In December 1970 the icebreaker Louis St. Laurent was anchored some six miles from the Port of Churchill. A member of our society was invited to join a party of provincial and federal officials to visit the vessel. Mr. Gordon Pruden, vice-president, represented the society.
In March 1971 several members of the executive went to Ada, Minnesota to join members of the Red River Valley Historical Society and hear Anne Henderson speak on the Selkirk Settlers.
Commemorative Awards: The Society has minted some 400 special medals to be awarded later to citizens who have made noteworthy contributions to the Province of Manitoba.
Fourteen local chapters are now affiliated with the society.
Transactions No. 26 will be mailed to members shortly. The Spring Pageant and Mrs. R. S. Bowles’s paper on Manitoba’s Government House were recently sent to all members.
Paid up membership is approximately 800, though it had been hoped that 1000 would be enrolled in Centennial Year.
During the society’s 1970-1971 season, several members and former officers of the society passed on, all of whom made significant contributions to the preservation of our history in various areas-leadership, writing, and research.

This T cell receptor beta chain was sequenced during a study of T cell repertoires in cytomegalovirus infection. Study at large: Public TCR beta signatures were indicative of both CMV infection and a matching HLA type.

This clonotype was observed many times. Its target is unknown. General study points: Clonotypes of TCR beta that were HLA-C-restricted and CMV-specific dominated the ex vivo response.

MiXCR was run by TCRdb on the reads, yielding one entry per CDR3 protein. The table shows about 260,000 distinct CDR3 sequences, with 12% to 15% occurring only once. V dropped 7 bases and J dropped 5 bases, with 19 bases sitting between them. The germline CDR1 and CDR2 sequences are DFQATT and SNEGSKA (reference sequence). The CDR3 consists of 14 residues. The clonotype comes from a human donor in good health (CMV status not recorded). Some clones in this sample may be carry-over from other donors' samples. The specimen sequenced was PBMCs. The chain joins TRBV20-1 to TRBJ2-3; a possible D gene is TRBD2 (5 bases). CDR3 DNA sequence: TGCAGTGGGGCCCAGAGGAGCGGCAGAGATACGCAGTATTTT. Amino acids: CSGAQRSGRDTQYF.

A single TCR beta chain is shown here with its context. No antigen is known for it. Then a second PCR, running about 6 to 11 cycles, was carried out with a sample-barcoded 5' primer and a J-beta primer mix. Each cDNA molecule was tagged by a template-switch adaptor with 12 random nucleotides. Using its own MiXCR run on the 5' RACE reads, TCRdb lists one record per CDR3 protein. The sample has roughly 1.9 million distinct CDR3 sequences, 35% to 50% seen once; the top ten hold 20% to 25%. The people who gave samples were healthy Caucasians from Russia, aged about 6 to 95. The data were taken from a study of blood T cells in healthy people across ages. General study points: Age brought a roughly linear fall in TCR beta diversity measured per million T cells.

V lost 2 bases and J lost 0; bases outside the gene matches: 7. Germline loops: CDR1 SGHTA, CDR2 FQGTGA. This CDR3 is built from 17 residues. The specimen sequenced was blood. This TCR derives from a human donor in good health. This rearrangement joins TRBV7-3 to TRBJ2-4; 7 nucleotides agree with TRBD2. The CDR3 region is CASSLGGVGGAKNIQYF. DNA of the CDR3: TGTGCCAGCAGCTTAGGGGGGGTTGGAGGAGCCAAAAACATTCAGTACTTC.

Ross House will be opened on June 1st for the summer months. The Margaret McWilliams medals will be presented tonight. At the 5th Annual Awards Banquet of the Red River Valley Historical Society, held at Crookston in April, Mr. Frank Hall, Honorary Vice-President, was presented with the Pioneer Historian Award.
A unique film of Eskimo life, made before these native people had been exposed to civilization, and produced for Bing Crosby, was presented to the society by its president, Dr. Steward Martin. At a suitable time the program committee will make a showing of this film for members.
The Centennial publications, The Manitoba Historical Atlas and the Centennial History of Manitoba have been selling well. The balance of Manitoba Beat 70 Quiz Game will likely be purchased for use in the public schools.
Tonight Dr. Steward Martin, our president for the past three years, will turn over the responsibilities of his office to Mr. Gordon Pruden. We would like to thank Dr. Martin for his leadership and all the wonderful things that were accomplished during his term of office.
I move the adoption of this report.
Page revised: 24 January 2015Back to top of page